Winter Weather Preparedness

Winter in Nebraska typically brings several bouts with large amounts of snow or subfreezing temperatures, as well as strong winds, ice or sleet that can limit travel and cause power outages, sometimes for days at a time.

Prepare For Winter Weather

Prepare your car for winter:

  • Store blankets to keep you warm in case you're stranded on the roads.
  • Keep your gas tank full.
  • Consider carrying a small shovel and kitty litter for traction to help free your car if stuck.
  • Other items to have along: Ice scraper, flashlight, coat, hat, gloves, cell phone and car charger.

Familiarize yourself with the terms that are used to identify winter weather:

  • Freezing Rain creates a coating of ice on roads and walkways.
  • Sleet is rain that turns to ice pellets before reaching the ground. Sleet also causes roads to freeze and become slippery.
  • Winter Weather Advisory means cold, ice and snow are expected.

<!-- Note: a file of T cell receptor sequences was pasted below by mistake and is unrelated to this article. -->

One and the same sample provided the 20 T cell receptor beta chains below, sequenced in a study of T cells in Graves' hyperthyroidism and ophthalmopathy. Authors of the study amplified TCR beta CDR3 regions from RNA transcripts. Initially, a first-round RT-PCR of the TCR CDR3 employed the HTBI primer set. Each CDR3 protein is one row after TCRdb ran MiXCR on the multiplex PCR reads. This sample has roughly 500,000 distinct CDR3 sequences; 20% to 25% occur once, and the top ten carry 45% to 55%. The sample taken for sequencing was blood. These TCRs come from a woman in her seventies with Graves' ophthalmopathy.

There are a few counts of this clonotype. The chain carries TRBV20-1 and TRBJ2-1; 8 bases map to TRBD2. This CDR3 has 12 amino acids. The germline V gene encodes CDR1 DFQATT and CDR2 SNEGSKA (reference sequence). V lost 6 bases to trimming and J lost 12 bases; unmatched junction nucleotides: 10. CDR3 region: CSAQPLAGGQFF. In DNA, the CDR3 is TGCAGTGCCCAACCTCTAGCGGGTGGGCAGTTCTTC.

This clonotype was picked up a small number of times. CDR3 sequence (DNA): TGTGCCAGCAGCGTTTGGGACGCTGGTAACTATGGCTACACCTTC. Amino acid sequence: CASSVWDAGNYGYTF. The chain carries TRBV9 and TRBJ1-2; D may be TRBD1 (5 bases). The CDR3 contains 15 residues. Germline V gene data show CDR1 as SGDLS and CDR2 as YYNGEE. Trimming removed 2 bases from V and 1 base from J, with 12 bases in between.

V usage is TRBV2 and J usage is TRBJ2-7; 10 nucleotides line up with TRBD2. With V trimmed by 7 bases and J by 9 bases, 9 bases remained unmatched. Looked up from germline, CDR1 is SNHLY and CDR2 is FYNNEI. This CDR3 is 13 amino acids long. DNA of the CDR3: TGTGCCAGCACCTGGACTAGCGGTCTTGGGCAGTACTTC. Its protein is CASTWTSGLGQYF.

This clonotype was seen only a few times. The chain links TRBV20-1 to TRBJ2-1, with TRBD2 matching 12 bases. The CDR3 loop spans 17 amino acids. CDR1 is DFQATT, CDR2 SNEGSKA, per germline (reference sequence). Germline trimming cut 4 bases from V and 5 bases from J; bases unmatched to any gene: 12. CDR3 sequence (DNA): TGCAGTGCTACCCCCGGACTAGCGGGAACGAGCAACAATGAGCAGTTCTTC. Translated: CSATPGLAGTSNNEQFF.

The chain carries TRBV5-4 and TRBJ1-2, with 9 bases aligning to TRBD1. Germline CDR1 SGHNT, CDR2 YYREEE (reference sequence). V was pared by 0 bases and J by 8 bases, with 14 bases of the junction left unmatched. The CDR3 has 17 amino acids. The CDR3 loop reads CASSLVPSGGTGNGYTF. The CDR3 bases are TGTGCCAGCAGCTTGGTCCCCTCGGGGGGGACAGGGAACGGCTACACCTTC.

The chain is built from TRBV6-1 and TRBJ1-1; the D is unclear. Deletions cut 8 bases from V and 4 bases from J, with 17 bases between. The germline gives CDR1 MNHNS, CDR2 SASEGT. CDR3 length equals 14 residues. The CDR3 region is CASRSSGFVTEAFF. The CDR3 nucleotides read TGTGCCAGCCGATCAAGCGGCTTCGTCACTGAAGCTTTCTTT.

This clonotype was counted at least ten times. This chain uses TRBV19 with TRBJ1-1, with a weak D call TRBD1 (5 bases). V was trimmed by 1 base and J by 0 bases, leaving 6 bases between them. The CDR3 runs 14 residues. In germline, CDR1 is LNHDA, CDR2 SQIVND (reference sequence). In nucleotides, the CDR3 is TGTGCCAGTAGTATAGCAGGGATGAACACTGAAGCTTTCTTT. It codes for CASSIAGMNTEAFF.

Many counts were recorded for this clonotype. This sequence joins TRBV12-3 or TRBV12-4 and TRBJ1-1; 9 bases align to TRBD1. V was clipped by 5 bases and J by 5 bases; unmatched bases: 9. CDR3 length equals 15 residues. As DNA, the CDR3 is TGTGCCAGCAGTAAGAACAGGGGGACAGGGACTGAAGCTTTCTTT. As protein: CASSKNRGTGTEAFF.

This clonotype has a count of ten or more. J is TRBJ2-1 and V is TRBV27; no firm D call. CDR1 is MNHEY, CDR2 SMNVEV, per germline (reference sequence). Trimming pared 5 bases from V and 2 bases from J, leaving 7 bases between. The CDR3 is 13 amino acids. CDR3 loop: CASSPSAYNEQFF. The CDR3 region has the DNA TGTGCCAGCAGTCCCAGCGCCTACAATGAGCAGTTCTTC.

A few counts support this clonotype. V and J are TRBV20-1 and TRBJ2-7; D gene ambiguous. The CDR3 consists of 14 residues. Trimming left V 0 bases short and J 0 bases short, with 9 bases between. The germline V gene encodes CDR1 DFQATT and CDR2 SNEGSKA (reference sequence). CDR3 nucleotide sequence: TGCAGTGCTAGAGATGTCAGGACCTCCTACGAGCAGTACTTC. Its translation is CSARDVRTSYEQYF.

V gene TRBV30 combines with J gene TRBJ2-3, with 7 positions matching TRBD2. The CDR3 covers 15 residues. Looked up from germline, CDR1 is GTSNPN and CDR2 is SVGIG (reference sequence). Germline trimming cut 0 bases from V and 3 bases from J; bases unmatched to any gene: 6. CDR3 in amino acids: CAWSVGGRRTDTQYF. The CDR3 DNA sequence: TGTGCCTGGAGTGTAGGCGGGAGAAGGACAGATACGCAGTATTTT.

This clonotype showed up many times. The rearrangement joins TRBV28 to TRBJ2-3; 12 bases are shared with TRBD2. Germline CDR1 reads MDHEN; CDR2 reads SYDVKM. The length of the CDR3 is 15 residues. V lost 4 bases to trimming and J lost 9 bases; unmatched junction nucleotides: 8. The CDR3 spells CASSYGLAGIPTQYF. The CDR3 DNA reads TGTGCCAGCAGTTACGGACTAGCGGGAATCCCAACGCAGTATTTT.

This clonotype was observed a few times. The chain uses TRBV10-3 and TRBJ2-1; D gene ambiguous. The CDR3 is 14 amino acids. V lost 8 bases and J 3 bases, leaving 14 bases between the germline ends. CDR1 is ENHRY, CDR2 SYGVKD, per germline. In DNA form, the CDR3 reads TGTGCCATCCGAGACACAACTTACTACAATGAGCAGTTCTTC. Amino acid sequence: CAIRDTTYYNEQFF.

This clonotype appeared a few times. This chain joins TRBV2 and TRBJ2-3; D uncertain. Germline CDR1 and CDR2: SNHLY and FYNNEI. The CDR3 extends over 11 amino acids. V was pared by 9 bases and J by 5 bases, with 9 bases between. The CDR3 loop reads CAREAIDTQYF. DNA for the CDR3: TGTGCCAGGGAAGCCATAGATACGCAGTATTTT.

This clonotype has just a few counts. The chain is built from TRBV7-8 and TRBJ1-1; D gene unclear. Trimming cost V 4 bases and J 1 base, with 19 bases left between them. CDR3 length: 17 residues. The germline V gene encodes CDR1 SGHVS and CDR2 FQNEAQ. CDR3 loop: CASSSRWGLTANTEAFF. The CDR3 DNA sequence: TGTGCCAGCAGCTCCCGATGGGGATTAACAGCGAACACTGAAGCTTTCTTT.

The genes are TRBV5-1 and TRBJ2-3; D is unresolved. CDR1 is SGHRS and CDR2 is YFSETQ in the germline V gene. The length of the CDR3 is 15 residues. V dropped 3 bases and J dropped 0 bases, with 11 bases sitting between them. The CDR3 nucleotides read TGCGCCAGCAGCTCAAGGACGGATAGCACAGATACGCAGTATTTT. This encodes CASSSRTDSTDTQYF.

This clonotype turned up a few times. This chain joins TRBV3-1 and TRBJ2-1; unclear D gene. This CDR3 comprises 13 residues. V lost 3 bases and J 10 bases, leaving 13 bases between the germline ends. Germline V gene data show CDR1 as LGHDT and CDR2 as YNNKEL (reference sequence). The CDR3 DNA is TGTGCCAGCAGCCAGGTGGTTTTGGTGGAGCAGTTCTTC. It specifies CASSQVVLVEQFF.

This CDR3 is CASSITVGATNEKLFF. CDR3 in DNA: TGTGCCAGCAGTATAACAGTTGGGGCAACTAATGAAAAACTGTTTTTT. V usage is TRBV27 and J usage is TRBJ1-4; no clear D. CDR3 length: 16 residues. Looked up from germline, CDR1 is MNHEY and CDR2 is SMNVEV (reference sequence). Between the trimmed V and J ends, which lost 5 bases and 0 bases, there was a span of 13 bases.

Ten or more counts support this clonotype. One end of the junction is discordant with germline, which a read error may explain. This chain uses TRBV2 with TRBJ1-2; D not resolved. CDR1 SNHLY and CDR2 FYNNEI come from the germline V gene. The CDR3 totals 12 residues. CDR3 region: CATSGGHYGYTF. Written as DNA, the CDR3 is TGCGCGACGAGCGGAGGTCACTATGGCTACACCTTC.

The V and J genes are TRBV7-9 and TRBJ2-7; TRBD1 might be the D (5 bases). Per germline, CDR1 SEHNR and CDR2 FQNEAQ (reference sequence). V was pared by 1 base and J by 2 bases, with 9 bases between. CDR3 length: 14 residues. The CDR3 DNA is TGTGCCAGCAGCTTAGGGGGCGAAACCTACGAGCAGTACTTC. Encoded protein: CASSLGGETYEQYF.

• Winter Storm Watch means severe weather such as heavy snow or ice is possible in the next day or two.
  • Winter Storm Warning means severe winter conditions have begun or will begin very soon.
  • Blizzard Warning means heavy snow and strong winds will produce a blinding snow, near zero visibility, deep drifts and life-threatening wind chill.
  • Frost/Freeze Warning means below freezing temperatures are expected.

Make A Plan

  • Plan to stay inside and make it on your own, at least for a period of time.
  • Have some food on hand in your room in case the residence halls are unable to provide food service.
  • Know of both a cell and land line phone you can use to call home if service is affected in one or the other.

Stay Informed

During winter weather season, notices concerning UNL's operation will appear on the home page as well as on this emergency site. UNL Alerts will be sent to announce closings, be sure to register for text messages to receive this information.

Listen to NOAA Weather Radio to stay informed of winter weather watches and warnings.

Also monitor commercial radio, television and the Internet. For a full description of what to listen for, and an explanation of different weather terms, refer to the NWS guide.

Keep in mind that during a severe winter storm it could be hours, or even days, before emergency personnel are able to reach you.